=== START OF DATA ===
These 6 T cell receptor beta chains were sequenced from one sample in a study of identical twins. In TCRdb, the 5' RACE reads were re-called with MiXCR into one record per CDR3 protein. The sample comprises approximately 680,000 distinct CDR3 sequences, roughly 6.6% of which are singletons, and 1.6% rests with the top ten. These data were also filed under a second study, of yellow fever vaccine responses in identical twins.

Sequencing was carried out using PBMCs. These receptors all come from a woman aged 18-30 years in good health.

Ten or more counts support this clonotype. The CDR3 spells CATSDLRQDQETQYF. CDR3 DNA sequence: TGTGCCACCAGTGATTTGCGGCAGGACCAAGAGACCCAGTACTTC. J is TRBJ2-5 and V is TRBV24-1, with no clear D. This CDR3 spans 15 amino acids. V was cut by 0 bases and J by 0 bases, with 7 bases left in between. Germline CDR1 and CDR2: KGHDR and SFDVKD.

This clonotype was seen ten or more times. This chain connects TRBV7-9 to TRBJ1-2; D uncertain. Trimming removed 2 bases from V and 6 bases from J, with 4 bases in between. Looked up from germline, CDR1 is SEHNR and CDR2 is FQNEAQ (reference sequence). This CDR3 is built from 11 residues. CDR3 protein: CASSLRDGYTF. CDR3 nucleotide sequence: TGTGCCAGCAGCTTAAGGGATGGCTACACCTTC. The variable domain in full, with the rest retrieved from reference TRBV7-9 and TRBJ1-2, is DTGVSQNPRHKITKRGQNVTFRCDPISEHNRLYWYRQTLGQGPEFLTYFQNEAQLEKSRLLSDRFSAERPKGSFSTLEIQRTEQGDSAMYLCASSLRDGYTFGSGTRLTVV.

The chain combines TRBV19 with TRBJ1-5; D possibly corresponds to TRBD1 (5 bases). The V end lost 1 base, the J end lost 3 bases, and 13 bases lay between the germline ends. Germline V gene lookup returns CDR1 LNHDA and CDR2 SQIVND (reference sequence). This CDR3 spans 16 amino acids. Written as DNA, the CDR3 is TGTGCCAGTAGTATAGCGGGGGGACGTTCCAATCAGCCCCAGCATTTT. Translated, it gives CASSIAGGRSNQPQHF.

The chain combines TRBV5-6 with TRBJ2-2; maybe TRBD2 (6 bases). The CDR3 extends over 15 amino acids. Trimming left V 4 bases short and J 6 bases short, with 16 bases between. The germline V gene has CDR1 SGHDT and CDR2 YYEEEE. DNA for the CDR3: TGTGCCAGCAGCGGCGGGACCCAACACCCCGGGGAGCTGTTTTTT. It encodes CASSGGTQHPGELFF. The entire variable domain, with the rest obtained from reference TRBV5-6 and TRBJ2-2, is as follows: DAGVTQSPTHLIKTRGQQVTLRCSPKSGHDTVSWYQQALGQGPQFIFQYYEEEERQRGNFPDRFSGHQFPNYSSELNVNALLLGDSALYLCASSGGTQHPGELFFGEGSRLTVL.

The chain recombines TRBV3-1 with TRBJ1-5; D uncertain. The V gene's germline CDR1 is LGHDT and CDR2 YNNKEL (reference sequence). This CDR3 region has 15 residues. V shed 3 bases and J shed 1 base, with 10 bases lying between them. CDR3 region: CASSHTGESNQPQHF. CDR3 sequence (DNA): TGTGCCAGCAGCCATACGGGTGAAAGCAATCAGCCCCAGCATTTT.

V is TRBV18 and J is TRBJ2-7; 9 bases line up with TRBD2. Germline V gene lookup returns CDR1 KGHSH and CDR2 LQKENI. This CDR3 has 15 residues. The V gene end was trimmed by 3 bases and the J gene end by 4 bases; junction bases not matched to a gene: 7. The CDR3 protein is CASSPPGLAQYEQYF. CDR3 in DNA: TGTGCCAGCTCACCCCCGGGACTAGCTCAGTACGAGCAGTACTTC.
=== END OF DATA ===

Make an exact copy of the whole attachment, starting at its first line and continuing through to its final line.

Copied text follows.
These 6 T cell receptor beta chains were sequenced from one sample in a study of identical twins. In TCRdb, the 5' RACE reads were re-called with MiXCR into one record per CDR3 protein. The sample comprises approximately 680,000 distinct CDR3 sequences, roughly 6.6% of which are singletons, and 1.6% rests with the top ten. These data were also filed under a second study, of yellow fever vaccine responses in identical twins.

Sequencing was carried out using PBMCs. These receptors all come from a woman aged 18-30 years in good health.

Ten or more counts support this clonotype. The CDR3 spells CATSDLRQDQETQYF. CDR3 DNA sequence: TGTGCCACCAGTGATTTGCGGCAGGACCAAGAGACCCAGTACTTC. J is TRBJ2-5 and V is TRBV24-1, with no clear D. This CDR3 spans 15 amino acids. V was cut by 0 bases and J by 0 bases, with 7 bases left in between. Germline CDR1 and CDR2: KGHDR and SFDVKD.

This clonotype was seen ten or more times. This chain connects TRBV7-9 to TRBJ1-2; D uncertain. Trimming removed 2 bases from V and 6 bases from J, with 4 bases in between. Looked up from germline, CDR1 is SEHNR and CDR2 is FQNEAQ (reference sequence). This CDR3 is built from 11 residues. CDR3 protein: CASSLRDGYTF. CDR3 nucleotide sequence: TGTGCCAGCAGCTTAAGGGATGGCTACACCTTC. The variable domain in full, with the rest retrieved from reference TRBV7-9 and TRBJ1-2, is DTGVSQNPRHKITKRGQNVTFRCDPISEHNRLYWYRQTLGQGPEFLTYFQNEAQLEKSRLLSDRFSAERPKGSFSTLEIQRTEQGDSAMYLCASSLRDGYTFGSGTRLTVV.

The chain combines TRBV19 with TRBJ1-5; D possibly corresponds to TRBD1 (5 bases). The V end lost 1 base, the J end lost 3 bases, and 13 bases lay between the germline ends. Germline V gene lookup returns CDR1 LNHDA and CDR2 SQIVND (reference sequence). This CDR3 spans 16 amino acids. Written as DNA, the CDR3 is TGTGCCAGTAGTATAGCGGGGGGACGTTCCAATCAGCCCCAGCATTTT. Translated, it gives CASSIAGGRSNQPQHF.

The chain combines TRBV5-6 with TRBJ2-2; maybe TRBD2 (6 bases). The CDR3 extends over 15 amino acids. Trimming left V 4 bases short and J 6 bases short, with 16 bases between. The germline V gene has CDR1 SGHDT and CDR2 YYEEEE. DNA for the CDR3: TGTGCCAGCAGCGGCGGGACCCAACACCCCGGGGAGCTGTTTTTT. It encodes CASSGGTQHPGELFF. The entire variable domain, with the rest obtained from reference TRBV5-6 and TRBJ2-2, is as follows: DAGVTQSPTHLIKTRGQQVTLRCSPKSGHDTVSWYQQALGQGPQFIFQYYEEEERQRGNFPDRFSGHQFPNYSSELNVNALLLGDSALYLCASSGGTQHPGELFFGEGSRLTVL.

The chain recombines TRBV3-1 with TRBJ1-5; D uncertain. The V gene's germline CDR1 is LGHDT and CDR2 YNNKEL (reference sequence). This CDR3 region has 15 residues. V shed 3 bases and J shed 1 base, with 10 bases lying between them. CDR3 region: CASSHTGESNQPQHF. CDR3 sequence (DNA): TGTGCCAGCAGCCATACGGGTGAAAGCAATCAGCCCCAGCATTTT.

V is TRBV18 and J is TRBJ2-7; 9 bases line up with TRBD2. Germline V gene lookup returns CDR1 KGHSH and CDR2 LQKENI. This CDR3 has 15 residues. The V gene end was trimmed by 3 bases and the J gene end by 4 bases; junction bases not matched to a gene: 7. The CDR3 protein is CASSPPGLAQYEQYF. CDR3 in DNA: TGTGCCAGCTCACCCCCGGGACTAGCTCAGTACGAGCAGTACTTC.